Hostname: page-component-848d4c4894-tn8tq Total loading time: 0 Render date: 2024-06-15T22:59:02.534Z Has data issue: false hasContentIssue false

Intra- and inter-specific variation in nuclear ribosomal internal transcribed spacer 1 of the Schistosoma japonicum species complex

Published online by Cambridge University Press:  01 April 1998

L. VAN HERWERDEN
Affiliation:
Zoology Department, James Cook University, Townsville, Queensland 4811, Australia
D. BLAIR
Affiliation:
Zoology Department, James Cook University, Townsville, Queensland 4811, Australia
T. AGATSUMA
Affiliation:
Department of Bioresource Chemistry, Obihiro University of Agriculture and Veterinary Medicine, Inada, Obihiro, Hokkaido 080, Japan

Abstract

The first internal transcribed spacer (ITS1) of the nuclear ribosomal DNA repeat was sequenced for members of the Schistosoma japonicum species complex (S. malayensis, S. mekongi and 2 geographical isolates of S. japonicum). The ITS1 is composed of 3 distinct regions: the 5′ end (23 nucleotides); a tract of approximately 90–140 nucleotides, which occurs up to 7 times in tandem, the number varying even within an individual in all species investigated in this study; the 3′ region (378 nucleotides), which lacks repeats. There is size and sequence variation among copies of the ITS1 repeat within a single individual. The relative abundances of size variants of ITS1 in S. japonicum have been ascertained by hybridizing genomic digests with an ITS1 probe. Multiple repeats and intra-individual variation in numbers and abundance of these is a feature of the Asian schistosomes, but not generally of African schistosomes. Possible reasons for this difference in ITS1 between African and Asian schistosomes are discussed. The ITS1 repeat sequences described for African schistosomes are different to, and cannot be aligned with, those from the Asian species described here, whereas the remainder of the ITS1 can be aligned quite easily.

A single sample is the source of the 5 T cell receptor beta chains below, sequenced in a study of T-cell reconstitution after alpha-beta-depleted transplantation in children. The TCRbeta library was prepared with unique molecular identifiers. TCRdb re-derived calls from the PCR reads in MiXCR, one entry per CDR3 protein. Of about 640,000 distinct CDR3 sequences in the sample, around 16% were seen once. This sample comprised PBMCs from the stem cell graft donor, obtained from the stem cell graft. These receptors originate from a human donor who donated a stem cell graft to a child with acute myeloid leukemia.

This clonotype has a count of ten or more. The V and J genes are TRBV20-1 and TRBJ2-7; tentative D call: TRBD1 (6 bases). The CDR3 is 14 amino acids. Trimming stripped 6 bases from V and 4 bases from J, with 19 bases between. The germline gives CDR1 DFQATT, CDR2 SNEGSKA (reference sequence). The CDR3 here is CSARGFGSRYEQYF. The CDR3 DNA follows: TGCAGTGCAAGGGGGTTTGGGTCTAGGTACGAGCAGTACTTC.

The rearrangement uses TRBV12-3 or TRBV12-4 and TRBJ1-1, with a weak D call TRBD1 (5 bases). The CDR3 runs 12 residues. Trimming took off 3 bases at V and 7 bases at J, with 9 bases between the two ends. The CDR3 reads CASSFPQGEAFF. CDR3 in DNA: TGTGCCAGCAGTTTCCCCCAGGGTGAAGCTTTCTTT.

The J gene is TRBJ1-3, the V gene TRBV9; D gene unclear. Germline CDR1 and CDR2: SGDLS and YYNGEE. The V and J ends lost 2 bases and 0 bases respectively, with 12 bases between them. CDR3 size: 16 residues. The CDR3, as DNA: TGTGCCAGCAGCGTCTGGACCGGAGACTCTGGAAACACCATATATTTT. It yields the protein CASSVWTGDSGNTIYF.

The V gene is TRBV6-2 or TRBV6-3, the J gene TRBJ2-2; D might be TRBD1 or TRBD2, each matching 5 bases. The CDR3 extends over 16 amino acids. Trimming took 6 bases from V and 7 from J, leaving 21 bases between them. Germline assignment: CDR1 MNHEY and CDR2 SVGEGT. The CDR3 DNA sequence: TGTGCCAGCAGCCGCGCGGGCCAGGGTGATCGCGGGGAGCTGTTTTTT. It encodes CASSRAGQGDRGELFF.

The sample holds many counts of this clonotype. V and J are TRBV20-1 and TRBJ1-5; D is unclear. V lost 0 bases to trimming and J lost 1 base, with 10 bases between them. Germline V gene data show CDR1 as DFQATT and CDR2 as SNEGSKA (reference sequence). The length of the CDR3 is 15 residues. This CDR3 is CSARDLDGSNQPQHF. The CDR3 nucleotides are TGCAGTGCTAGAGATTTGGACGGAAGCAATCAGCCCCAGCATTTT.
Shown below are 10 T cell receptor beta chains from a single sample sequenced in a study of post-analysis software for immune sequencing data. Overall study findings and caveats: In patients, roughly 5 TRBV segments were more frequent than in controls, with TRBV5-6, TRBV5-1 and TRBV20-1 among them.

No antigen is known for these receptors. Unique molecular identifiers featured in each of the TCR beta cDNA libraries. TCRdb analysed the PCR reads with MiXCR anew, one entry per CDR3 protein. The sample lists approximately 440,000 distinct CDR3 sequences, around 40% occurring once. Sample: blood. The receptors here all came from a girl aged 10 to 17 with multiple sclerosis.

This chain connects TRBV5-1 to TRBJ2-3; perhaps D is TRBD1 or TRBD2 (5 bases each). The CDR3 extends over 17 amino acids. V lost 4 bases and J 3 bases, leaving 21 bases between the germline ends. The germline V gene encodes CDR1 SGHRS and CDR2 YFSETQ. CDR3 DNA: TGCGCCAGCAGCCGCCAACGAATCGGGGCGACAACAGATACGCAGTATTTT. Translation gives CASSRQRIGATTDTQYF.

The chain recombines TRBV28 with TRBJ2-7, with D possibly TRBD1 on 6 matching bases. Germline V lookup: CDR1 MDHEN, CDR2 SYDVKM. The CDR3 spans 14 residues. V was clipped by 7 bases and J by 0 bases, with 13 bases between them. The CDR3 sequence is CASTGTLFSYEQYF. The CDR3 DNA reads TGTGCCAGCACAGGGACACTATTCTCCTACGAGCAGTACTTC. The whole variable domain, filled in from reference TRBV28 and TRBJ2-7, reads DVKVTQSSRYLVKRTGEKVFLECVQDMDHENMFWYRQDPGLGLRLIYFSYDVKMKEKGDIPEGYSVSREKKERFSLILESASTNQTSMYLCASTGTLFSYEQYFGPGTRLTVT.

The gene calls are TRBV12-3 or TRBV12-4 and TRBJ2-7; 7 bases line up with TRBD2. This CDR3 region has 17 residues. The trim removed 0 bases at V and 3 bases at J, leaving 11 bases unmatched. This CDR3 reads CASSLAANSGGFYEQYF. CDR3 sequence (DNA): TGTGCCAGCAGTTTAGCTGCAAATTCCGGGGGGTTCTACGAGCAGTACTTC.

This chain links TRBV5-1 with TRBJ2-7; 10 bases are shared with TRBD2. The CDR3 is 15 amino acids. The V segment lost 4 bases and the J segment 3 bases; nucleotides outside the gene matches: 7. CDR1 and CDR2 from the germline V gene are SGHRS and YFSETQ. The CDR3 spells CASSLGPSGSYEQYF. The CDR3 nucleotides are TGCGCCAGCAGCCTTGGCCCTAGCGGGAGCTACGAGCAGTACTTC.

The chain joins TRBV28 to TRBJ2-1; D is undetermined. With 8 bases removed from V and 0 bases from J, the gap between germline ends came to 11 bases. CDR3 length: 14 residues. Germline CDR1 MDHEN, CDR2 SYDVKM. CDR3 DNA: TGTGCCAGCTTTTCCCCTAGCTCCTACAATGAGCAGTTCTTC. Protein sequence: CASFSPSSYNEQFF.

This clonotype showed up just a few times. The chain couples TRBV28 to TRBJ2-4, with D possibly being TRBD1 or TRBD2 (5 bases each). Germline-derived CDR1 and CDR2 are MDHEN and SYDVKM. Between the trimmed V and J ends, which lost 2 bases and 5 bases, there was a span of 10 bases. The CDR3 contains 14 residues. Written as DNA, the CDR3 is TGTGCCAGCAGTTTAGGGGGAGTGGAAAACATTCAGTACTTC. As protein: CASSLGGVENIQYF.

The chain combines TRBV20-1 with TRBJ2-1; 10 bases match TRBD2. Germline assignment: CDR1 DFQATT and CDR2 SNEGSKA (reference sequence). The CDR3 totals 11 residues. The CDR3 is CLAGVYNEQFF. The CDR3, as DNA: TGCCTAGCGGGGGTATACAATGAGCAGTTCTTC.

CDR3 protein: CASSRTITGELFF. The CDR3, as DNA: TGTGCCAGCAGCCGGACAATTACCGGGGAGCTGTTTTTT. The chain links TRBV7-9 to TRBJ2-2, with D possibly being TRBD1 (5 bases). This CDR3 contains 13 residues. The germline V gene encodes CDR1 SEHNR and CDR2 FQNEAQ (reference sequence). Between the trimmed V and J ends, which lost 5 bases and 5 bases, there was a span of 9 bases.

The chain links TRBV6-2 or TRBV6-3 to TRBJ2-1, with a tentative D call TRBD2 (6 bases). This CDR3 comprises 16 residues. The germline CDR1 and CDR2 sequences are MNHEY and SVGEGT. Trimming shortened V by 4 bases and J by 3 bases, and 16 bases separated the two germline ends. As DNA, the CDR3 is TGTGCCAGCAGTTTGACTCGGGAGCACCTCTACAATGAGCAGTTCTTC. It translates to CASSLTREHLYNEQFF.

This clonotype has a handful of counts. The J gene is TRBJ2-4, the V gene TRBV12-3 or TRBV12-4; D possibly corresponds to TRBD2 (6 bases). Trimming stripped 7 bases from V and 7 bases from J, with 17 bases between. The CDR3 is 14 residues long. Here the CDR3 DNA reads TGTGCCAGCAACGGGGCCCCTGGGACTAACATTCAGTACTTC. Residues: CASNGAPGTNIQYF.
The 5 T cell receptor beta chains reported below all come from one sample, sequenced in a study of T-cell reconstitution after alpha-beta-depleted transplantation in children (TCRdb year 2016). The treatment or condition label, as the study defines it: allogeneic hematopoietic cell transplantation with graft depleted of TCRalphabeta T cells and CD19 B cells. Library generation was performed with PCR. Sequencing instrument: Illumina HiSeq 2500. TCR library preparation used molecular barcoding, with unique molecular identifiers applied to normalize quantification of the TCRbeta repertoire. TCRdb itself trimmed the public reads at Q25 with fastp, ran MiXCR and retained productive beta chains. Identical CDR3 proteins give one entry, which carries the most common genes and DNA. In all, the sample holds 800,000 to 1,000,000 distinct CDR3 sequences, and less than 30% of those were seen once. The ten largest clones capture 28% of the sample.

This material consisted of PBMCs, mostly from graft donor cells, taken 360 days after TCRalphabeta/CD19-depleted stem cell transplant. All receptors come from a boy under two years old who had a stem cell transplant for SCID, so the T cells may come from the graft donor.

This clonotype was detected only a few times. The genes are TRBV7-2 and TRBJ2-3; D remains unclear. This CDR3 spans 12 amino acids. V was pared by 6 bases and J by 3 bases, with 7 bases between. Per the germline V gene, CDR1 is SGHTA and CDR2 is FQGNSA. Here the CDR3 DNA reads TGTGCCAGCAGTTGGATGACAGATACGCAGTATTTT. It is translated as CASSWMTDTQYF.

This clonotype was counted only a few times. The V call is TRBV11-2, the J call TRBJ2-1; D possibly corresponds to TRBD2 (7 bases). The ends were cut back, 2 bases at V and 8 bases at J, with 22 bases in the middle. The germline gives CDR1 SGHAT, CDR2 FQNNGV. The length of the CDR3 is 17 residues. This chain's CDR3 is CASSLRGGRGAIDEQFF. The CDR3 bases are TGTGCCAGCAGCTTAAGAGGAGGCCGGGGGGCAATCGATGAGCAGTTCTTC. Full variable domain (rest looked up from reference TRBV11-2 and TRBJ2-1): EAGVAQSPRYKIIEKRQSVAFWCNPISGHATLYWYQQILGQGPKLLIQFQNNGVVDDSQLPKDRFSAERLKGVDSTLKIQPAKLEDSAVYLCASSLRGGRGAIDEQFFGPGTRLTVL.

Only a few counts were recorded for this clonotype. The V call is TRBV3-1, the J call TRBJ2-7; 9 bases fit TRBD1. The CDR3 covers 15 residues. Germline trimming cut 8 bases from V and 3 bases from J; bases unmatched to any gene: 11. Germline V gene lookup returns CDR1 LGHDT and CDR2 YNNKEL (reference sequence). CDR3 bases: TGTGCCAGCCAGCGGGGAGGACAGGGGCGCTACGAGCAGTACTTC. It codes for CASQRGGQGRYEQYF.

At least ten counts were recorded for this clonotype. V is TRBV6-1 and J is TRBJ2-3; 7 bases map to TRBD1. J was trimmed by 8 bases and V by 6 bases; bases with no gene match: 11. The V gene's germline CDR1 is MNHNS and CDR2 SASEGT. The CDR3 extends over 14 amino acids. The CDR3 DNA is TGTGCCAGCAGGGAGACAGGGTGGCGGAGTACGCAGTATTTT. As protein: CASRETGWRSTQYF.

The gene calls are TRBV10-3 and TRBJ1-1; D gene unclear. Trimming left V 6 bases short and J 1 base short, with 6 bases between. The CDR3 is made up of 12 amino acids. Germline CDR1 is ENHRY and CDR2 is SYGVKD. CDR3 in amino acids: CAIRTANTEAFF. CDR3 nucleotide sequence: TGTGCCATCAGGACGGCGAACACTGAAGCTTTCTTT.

Type
Research Article
Copyright
1998 Cambridge University Press

Access options

Get access to the full version of this content by using one of the access options below. (Log in options will check for institutional or personal access. Content may require purchase if you do not have access.)